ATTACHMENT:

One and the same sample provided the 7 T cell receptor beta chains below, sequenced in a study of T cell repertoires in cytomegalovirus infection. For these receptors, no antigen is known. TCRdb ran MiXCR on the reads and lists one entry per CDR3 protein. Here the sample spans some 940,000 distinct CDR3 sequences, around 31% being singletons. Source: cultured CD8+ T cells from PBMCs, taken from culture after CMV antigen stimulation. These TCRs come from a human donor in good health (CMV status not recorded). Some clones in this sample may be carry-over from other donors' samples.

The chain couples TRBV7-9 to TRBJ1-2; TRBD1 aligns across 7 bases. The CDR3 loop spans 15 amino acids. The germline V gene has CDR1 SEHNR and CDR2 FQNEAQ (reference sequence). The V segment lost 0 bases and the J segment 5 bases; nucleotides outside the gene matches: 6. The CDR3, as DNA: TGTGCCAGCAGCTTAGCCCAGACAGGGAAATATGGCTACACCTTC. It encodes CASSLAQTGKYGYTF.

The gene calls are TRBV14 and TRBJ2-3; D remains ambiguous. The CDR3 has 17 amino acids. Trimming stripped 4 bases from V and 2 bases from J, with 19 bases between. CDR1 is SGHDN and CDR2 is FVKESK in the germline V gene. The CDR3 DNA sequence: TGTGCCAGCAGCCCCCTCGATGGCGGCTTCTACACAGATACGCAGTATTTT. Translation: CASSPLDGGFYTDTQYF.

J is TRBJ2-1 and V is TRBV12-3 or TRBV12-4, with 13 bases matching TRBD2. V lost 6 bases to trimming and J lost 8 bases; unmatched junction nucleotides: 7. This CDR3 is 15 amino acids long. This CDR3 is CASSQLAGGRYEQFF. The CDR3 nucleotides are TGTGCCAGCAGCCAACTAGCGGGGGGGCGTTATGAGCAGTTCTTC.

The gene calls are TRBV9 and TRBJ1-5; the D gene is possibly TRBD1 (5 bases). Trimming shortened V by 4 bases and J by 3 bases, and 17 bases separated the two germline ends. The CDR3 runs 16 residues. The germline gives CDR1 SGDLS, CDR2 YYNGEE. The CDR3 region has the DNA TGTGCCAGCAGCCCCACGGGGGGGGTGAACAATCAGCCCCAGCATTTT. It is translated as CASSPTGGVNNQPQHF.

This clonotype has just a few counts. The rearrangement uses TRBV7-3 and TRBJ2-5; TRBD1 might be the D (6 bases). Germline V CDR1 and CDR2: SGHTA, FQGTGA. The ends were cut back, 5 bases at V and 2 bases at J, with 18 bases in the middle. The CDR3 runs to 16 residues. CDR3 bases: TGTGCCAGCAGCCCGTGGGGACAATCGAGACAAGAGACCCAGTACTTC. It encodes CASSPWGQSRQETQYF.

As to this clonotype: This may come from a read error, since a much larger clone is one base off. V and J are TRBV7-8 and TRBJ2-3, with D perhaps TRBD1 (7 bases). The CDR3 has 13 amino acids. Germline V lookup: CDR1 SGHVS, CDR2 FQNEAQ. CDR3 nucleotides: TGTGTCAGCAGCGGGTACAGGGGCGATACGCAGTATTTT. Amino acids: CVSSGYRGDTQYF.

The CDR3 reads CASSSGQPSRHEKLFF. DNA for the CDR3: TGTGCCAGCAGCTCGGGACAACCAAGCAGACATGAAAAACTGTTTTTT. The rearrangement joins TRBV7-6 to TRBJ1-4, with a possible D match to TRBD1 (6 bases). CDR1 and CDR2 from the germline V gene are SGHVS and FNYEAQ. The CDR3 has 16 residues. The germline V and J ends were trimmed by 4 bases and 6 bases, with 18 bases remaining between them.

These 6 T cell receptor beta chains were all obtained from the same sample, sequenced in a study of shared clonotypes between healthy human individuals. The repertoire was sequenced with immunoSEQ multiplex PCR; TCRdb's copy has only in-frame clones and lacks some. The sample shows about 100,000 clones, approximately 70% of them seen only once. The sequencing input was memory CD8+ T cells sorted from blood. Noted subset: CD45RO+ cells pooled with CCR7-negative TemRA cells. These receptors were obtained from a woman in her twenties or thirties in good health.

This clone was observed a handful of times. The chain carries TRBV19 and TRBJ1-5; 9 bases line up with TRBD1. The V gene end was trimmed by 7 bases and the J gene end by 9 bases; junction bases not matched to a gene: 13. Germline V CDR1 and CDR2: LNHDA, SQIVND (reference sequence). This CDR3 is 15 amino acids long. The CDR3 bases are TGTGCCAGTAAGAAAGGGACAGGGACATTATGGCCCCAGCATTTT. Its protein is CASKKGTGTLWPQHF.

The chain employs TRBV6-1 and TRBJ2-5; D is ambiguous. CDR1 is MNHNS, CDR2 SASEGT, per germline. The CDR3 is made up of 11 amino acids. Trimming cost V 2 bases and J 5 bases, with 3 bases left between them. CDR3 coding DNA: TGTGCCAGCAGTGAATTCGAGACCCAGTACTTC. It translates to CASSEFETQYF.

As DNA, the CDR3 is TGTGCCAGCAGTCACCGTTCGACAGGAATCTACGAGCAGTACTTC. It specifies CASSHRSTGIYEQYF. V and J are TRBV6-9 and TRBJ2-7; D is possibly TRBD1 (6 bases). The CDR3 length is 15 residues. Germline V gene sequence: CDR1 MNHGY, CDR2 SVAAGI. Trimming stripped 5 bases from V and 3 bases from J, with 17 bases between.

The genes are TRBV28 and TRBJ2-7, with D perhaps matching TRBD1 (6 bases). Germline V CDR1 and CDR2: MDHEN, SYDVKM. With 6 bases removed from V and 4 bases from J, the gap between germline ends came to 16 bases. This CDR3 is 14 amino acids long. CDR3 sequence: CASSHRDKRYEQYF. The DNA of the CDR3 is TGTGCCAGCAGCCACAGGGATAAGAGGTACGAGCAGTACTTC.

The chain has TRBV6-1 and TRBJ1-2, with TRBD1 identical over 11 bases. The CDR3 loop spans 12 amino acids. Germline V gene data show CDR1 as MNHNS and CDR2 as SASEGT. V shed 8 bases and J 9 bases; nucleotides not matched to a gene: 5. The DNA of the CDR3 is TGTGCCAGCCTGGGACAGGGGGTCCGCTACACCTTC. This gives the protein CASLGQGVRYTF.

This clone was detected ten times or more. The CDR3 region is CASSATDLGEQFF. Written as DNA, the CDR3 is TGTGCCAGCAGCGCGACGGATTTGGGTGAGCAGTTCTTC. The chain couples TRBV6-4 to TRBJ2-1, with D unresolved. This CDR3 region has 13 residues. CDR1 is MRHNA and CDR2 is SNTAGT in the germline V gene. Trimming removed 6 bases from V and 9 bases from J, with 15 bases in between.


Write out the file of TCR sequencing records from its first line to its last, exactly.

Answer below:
One and the same sample provided the 7 T cell receptor beta chains below, sequenced in a study of T cell repertoires in cytomegalovirus infection. For these receptors, no antigen is known. TCRdb ran MiXCR on the reads and lists one entry per CDR3 protein. Here the sample spans some 940,000 distinct CDR3 sequences, around 31% being singletons. Source: cultured CD8+ T cells from PBMCs, taken from culture after CMV antigen stimulation. These TCRs come from a human donor in good health (CMV status not recorded). Some clones in this sample may be carry-over from other donors' samples.

The chain couples TRBV7-9 to TRBJ1-2; TRBD1 aligns across 7 bases. The CDR3 loop spans 15 amino acids. The germline V gene has CDR1 SEHNR and CDR2 FQNEAQ (reference sequence). The V segment lost 0 bases and the J segment 5 bases; nucleotides outside the gene matches: 6. The CDR3, as DNA: TGTGCCAGCAGCTTAGCCCAGACAGGGAAATATGGCTACACCTTC. It encodes CASSLAQTGKYGYTF.

The gene calls are TRBV14 and TRBJ2-3; D remains ambiguous. The CDR3 has 17 amino acids. Trimming stripped 4 bases from V and 2 bases from J, with 19 bases between. CDR1 is SGHDN and CDR2 is FVKESK in the germline V gene. The CDR3 DNA sequence: TGTGCCAGCAGCCCCCTCGATGGCGGCTTCTACACAGATACGCAGTATTTT. Translation: CASSPLDGGFYTDTQYF.

J is TRBJ2-1 and V is TRBV12-3 or TRBV12-4, with 13 bases matching TRBD2. V lost 6 bases to trimming and J lost 8 bases; unmatched junction nucleotides: 7. This CDR3 is 15 amino acids long. This CDR3 is CASSQLAGGRYEQFF. The CDR3 nucleotides are TGTGCCAGCAGCCAACTAGCGGGGGGGCGTTATGAGCAGTTCTTC.

The gene calls are TRBV9 and TRBJ1-5; the D gene is possibly TRBD1 (5 bases). Trimming shortened V by 4 bases and J by 3 bases, and 17 bases separated the two germline ends. The CDR3 runs 16 residues. The germline gives CDR1 SGDLS, CDR2 YYNGEE. The CDR3 region has the DNA TGTGCCAGCAGCCCCACGGGGGGGGTGAACAATCAGCCCCAGCATTTT. It is translated as CASSPTGGVNNQPQHF.

This clonotype has just a few counts. The rearrangement uses TRBV7-3 and TRBJ2-5; TRBD1 might be the D (6 bases). Germline V CDR1 and CDR2: SGHTA, FQGTGA. The ends were cut back, 5 bases at V and 2 bases at J, with 18 bases in the middle. The CDR3 runs to 16 residues. CDR3 bases: TGTGCCAGCAGCCCGTGGGGACAATCGAGACAAGAGACCCAGTACTTC. It encodes CASSPWGQSRQETQYF.

As to this clonotype: This may come from a read error, since a much larger clone is one base off. V and J are TRBV7-8 and TRBJ2-3, with D perhaps TRBD1 (7 bases). The CDR3 has 13 amino acids. Germline V lookup: CDR1 SGHVS, CDR2 FQNEAQ. CDR3 nucleotides: TGTGTCAGCAGCGGGTACAGGGGCGATACGCAGTATTTT. Amino acids: CVSSGYRGDTQYF.

The CDR3 reads CASSSGQPSRHEKLFF. DNA for the CDR3: TGTGCCAGCAGCTCGGGACAACCAAGCAGACATGAAAAACTGTTTTTT. The rearrangement joins TRBV7-6 to TRBJ1-4, with a possible D match to TRBD1 (6 bases). CDR1 and CDR2 from the germline V gene are SGHVS and FNYEAQ. The CDR3 has 16 residues. The germline V and J ends were trimmed by 4 bases and 6 bases, with 18 bases remaining between them.

These 6 T cell receptor beta chains were all obtained from the same sample, sequenced in a study of shared clonotypes between healthy human individuals. The repertoire was sequenced with immunoSEQ multiplex PCR; TCRdb's copy has only in-frame clones and lacks some. The sample shows about 100,000 clones, approximately 70% of them seen only once. The sequencing input was memory CD8+ T cells sorted from blood. Noted subset: CD45RO+ cells pooled with CCR7-negative TemRA cells. These receptors were obtained from a woman in her twenties or thirties in good health.

This clone was observed a handful of times. The chain carries TRBV19 and TRBJ1-5; 9 bases line up with TRBD1. The V gene end was trimmed by 7 bases and the J gene end by 9 bases; junction bases not matched to a gene: 13. Germline V CDR1 and CDR2: LNHDA, SQIVND (reference sequence). This CDR3 is 15 amino acids long. The CDR3 bases are TGTGCCAGTAAGAAAGGGACAGGGACATTATGGCCCCAGCATTTT. Its protein is CASKKGTGTLWPQHF.

The chain employs TRBV6-1 and TRBJ2-5; D is ambiguous. CDR1 is MNHNS, CDR2 SASEGT, per germline. The CDR3 is made up of 11 amino acids. Trimming cost V 2 bases and J 5 bases, with 3 bases left between them. CDR3 coding DNA: TGTGCCAGCAGTGAATTCGAGACCCAGTACTTC. It translates to CASSEFETQYF.

As DNA, the CDR3 is TGTGCCAGCAGTCACCGTTCGACAGGAATCTACGAGCAGTACTTC. It specifies CASSHRSTGIYEQYF. V and J are TRBV6-9 and TRBJ2-7; D is possibly TRBD1 (6 bases). The CDR3 length is 15 residues. Germline V gene sequence: CDR1 MNHGY, CDR2 SVAAGI. Trimming stripped 5 bases from V and 3 bases from J, with 17 bases between.

The genes are TRBV28 and TRBJ2-7, with D perhaps matching TRBD1 (6 bases). Germline V CDR1 and CDR2: MDHEN, SYDVKM. With 6 bases removed from V and 4 bases from J, the gap between germline ends came to 16 bases. This CDR3 is 14 amino acids long. CDR3 sequence: CASSHRDKRYEQYF. The DNA of the CDR3 is TGTGCCAGCAGCCACAGGGATAAGAGGTACGAGCAGTACTTC.

The chain has TRBV6-1 and TRBJ1-2, with TRBD1 identical over 11 bases. The CDR3 loop spans 12 amino acids. Germline V gene data show CDR1 as MNHNS and CDR2 as SASEGT. V shed 8 bases and J 9 bases; nucleotides not matched to a gene: 5. The DNA of the CDR3 is TGTGCCAGCCTGGGACAGGGGGTCCGCTACACCTTC. This gives the protein CASLGQGVRYTF.

This clone was detected ten times or more. The CDR3 region is CASSATDLGEQFF. Written as DNA, the CDR3 is TGTGCCAGCAGCGCGACGGATTTGGGTGAGCAGTTCTTC. The chain couples TRBV6-4 to TRBJ2-1, with D unresolved. This CDR3 region has 13 residues. CDR1 is MRHNA and CDR2 is SNTAGT in the germline V gene. Trimming removed 6 bases from V and 9 bases from J, with 15 bases in between.